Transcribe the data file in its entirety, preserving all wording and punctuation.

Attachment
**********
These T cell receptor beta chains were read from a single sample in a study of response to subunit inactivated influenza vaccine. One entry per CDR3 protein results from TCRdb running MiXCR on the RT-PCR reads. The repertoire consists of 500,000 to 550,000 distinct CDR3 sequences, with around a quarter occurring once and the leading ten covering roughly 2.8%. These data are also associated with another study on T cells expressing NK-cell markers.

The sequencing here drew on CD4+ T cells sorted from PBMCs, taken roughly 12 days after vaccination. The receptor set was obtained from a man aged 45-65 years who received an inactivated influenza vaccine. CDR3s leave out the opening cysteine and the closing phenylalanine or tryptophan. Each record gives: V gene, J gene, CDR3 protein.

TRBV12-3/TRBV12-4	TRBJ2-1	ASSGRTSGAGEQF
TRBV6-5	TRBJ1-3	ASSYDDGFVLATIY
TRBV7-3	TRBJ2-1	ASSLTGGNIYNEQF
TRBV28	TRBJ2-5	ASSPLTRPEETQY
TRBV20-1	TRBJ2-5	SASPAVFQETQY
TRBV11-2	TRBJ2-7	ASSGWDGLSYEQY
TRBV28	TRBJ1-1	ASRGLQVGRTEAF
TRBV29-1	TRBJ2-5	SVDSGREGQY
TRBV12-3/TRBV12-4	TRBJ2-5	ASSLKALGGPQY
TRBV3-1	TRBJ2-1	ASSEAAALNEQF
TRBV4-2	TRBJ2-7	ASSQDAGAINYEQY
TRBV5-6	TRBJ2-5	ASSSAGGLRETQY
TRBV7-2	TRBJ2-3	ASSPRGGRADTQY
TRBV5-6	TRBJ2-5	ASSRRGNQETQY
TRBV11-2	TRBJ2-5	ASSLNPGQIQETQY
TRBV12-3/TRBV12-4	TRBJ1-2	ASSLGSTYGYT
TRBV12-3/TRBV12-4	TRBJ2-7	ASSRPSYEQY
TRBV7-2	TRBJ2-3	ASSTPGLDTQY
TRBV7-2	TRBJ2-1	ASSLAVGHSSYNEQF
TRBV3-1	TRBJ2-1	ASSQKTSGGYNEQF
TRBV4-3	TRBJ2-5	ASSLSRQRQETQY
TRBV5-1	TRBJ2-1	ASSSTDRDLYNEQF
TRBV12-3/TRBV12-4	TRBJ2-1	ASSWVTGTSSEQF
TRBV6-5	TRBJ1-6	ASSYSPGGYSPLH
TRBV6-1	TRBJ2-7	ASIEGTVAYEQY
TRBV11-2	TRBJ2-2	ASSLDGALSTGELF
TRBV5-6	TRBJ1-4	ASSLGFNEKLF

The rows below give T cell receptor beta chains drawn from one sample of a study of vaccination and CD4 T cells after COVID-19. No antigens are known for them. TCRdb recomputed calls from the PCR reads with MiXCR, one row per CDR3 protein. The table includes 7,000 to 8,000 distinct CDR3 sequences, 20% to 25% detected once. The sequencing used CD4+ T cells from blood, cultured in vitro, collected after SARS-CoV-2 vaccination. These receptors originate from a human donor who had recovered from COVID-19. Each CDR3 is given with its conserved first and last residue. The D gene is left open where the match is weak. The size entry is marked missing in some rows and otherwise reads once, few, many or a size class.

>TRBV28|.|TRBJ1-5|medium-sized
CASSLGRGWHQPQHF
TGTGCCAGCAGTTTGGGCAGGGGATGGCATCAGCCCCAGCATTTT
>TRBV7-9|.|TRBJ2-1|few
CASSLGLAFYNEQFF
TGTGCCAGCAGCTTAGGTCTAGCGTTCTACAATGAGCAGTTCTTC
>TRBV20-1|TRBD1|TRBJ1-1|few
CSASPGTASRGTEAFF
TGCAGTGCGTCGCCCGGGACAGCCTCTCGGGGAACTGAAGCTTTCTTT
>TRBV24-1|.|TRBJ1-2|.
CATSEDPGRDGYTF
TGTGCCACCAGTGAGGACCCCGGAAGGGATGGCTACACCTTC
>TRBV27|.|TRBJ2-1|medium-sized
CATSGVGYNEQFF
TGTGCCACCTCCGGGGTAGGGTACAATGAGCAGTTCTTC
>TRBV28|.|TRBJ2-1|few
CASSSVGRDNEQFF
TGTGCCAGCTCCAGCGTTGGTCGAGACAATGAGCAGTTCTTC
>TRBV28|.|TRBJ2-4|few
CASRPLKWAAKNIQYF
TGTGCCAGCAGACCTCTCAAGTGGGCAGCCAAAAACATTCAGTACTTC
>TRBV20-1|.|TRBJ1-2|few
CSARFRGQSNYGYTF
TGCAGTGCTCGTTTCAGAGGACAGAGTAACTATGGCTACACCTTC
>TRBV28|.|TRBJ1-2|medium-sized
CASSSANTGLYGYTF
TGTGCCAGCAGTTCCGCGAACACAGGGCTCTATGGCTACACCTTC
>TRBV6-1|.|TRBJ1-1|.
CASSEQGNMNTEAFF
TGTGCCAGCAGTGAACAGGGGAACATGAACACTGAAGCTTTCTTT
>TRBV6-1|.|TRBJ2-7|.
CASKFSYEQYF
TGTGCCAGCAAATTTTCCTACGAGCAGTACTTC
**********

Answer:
These T cell receptor beta chains were read from a single sample in a study of response to subunit inactivated influenza vaccine. One entry per CDR3 protein results from TCRdb running MiXCR on the RT-PCR reads. The repertoire consists of 500,000 to 550,000 distinct CDR3 sequences, with around a quarter occurring once and the leading ten covering roughly 2.8%. These data are also associated with another study on T cells expressing NK-cell markers.

The sequencing here drew on CD4+ T cells sorted from PBMCs, taken roughly 12 days after vaccination. The receptor set was obtained from a man aged 45-65 years who received an inactivated influenza vaccine. CDR3s leave out the opening cysteine and the closing phenylalanine or tryptophan. Each record gives: V gene, J gene, CDR3 protein.

TRBV12-3/TRBV12-4	TRBJ2-1	ASSGRTSGAGEQF
TRBV6-5	TRBJ1-3	ASSYDDGFVLATIY
TRBV7-3	TRBJ2-1	ASSLTGGNIYNEQF
TRBV28	TRBJ2-5	ASSPLTRPEETQY
TRBV20-1	TRBJ2-5	SASPAVFQETQY
TRBV11-2	TRBJ2-7	ASSGWDGLSYEQY
TRBV28	TRBJ1-1	ASRGLQVGRTEAF
TRBV29-1	TRBJ2-5	SVDSGREGQY
TRBV12-3/TRBV12-4	TRBJ2-5	ASSLKALGGPQY
TRBV3-1	TRBJ2-1	ASSEAAALNEQF
TRBV4-2	TRBJ2-7	ASSQDAGAINYEQY
TRBV5-6	TRBJ2-5	ASSSAGGLRETQY
TRBV7-2	TRBJ2-3	ASSPRGGRADTQY
TRBV5-6	TRBJ2-5	ASSRRGNQETQY
TRBV11-2	TRBJ2-5	ASSLNPGQIQETQY
TRBV12-3/TRBV12-4	TRBJ1-2	ASSLGSTYGYT
TRBV12-3/TRBV12-4	TRBJ2-7	ASSRPSYEQY
TRBV7-2	TRBJ2-3	ASSTPGLDTQY
TRBV7-2	TRBJ2-1	ASSLAVGHSSYNEQF
TRBV3-1	TRBJ2-1	ASSQKTSGGYNEQF
TRBV4-3	TRBJ2-5	ASSLSRQRQETQY
TRBV5-1	TRBJ2-1	ASSSTDRDLYNEQF
TRBV12-3/TRBV12-4	TRBJ2-1	ASSWVTGTSSEQF
TRBV6-5	TRBJ1-6	ASSYSPGGYSPLH
TRBV6-1	TRBJ2-7	ASIEGTVAYEQY
TRBV11-2	TRBJ2-2	ASSLDGALSTGELF
TRBV5-6	TRBJ1-4	ASSLGFNEKLF

The rows below give T cell receptor beta chains drawn from one sample of a study of vaccination and CD4 T cells after COVID-19. No antigens are known for them. TCRdb recomputed calls from the PCR reads with MiXCR, one row per CDR3 protein. The table includes 7,000 to 8,000 distinct CDR3 sequences, 20% to 25% detected once. The sequencing used CD4+ T cells from blood, cultured in vitro, collected after SARS-CoV-2 vaccination. These receptors originate from a human donor who had recovered from COVID-19. Each CDR3 is given with its conserved first and last residue. The D gene is left open where the match is weak. The size entry is marked missing in some rows and otherwise reads once, few, many or a size class.

>TRBV28|.|TRBJ1-5|medium-sized
CASSLGRGWHQPQHF
TGTGCCAGCAGTTTGGGCAGGGGATGGCATCAGCCCCAGCATTTT
>TRBV7-9|.|TRBJ2-1|few
CASSLGLAFYNEQFF
TGTGCCAGCAGCTTAGGTCTAGCGTTCTACAATGAGCAGTTCTTC
>TRBV20-1|TRBD1|TRBJ1-1|few
CSASPGTASRGTEAFF
TGCAGTGCGTCGCCCGGGACAGCCTCTCGGGGAACTGAAGCTTTCTTT
>TRBV24-1|.|TRBJ1-2|.
CATSEDPGRDGYTF
TGTGCCACCAGTGAGGACCCCGGAAGGGATGGCTACACCTTC
>TRBV27|.|TRBJ2-1|medium-sized
CATSGVGYNEQFF
TGTGCCACCTCCGGGGTAGGGTACAATGAGCAGTTCTTC
>TRBV28|.|TRBJ2-1|few
CASSSVGRDNEQFF
TGTGCCAGCTCCAGCGTTGGTCGAGACAATGAGCAGTTCTTC
>TRBV28|.|TRBJ2-4|few
CASRPLKWAAKNIQYF
TGTGCCAGCAGACCTCTCAAGTGGGCAGCCAAAAACATTCAGTACTTC
>TRBV20-1|.|TRBJ1-2|few
CSARFRGQSNYGYTF
TGCAGTGCTCGTTTCAGAGGACAGAGTAACTATGGCTACACCTTC
>TRBV28|.|TRBJ1-2|medium-sized
CASSSANTGLYGYTF
TGTGCCAGCAGTTCCGCGAACACAGGGCTCTATGGCTACACCTTC
>TRBV6-1|.|TRBJ1-1|.
CASSEQGNMNTEAFF
TGTGCCAGCAGTGAACAGGGGAACATGAACACTGAAGCTTTCTTT
>TRBV6-1|.|TRBJ2-7|.
CASKFSYEQYF
TGTGCCAGCAAATTTTCCTACGAGCAGTACTTC